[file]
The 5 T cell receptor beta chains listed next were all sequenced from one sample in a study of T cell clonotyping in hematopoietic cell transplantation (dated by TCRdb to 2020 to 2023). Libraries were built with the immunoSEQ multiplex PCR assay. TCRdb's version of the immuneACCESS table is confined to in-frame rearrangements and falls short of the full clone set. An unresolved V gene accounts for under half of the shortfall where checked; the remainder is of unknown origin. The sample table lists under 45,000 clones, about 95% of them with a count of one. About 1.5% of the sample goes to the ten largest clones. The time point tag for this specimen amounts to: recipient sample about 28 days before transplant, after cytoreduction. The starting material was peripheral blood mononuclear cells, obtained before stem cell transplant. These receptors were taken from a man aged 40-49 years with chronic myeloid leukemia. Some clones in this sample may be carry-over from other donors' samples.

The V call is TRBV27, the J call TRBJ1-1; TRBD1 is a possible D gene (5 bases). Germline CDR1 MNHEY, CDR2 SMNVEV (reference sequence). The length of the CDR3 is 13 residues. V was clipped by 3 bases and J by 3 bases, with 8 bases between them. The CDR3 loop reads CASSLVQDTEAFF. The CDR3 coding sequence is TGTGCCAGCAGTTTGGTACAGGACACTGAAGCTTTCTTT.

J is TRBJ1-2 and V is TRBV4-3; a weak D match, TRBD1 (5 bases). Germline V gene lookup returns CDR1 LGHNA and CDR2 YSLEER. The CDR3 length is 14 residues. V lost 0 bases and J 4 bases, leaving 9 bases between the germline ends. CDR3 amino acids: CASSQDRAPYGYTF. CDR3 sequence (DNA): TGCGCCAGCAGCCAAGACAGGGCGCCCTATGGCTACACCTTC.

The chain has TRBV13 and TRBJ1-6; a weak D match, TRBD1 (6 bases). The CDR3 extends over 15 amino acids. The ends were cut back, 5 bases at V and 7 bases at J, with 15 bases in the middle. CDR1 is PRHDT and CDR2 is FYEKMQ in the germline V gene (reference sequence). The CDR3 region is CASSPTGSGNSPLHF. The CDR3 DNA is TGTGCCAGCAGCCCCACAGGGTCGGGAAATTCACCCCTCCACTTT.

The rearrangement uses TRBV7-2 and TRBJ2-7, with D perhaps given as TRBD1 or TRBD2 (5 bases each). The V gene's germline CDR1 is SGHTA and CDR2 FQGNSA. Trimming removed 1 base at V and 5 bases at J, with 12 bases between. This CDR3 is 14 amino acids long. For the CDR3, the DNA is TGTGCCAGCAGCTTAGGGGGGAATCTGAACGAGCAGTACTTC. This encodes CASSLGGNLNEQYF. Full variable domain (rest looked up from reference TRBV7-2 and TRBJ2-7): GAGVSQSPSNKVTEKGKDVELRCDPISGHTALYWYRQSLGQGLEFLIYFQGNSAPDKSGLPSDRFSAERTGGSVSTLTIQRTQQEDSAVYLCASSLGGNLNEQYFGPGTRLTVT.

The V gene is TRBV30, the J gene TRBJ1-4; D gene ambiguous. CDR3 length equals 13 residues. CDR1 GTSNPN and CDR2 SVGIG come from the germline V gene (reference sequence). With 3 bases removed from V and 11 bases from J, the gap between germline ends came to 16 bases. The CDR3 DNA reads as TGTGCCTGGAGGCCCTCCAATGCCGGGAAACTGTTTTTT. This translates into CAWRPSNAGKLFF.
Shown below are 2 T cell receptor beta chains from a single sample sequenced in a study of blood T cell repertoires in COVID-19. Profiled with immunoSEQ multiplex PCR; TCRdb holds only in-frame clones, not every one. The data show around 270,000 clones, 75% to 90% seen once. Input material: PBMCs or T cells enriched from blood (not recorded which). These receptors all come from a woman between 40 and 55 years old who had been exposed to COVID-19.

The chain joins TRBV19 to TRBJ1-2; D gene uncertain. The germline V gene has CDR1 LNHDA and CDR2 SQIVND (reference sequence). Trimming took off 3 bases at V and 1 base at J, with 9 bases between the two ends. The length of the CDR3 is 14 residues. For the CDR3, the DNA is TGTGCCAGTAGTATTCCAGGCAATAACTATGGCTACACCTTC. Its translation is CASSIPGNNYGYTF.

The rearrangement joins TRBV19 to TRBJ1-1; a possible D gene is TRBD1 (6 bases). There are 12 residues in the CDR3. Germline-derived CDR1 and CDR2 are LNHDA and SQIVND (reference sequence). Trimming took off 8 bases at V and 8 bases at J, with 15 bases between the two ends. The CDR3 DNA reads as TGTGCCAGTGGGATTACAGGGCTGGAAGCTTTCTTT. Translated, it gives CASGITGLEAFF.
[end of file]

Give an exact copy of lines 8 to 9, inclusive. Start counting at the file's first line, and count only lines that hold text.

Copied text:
The chain joins TRBV19 to TRBJ1-2; D gene uncertain. The germline V gene has CDR1 LNHDA and CDR2 SQIVND (reference sequence). Trimming took off 3 bases at V and 1 base at J, with 9 bases between the two ends. The length of the CDR3 is 14 residues. For the CDR3, the DNA is TGTGCCAGTAGTATTCCAGGCAATAACTATGGCTACACCTTC. Its translation is CASSIPGNNYGYTF.

The rearrangement joins TRBV19 to TRBJ1-1; a possible D gene is TRBD1 (6 bases). There are 12 residues in the CDR3. Germline-derived CDR1 and CDR2 are LNHDA and SQIVND (reference sequence). Trimming took off 8 bases at V and 8 bases at J, with 15 bases between the two ends. The CDR3 DNA reads as TGTGCCAGTGGGATTACAGGGCTGGAAGCTTTCTTT. Translated, it gives CASGITGLEAFF.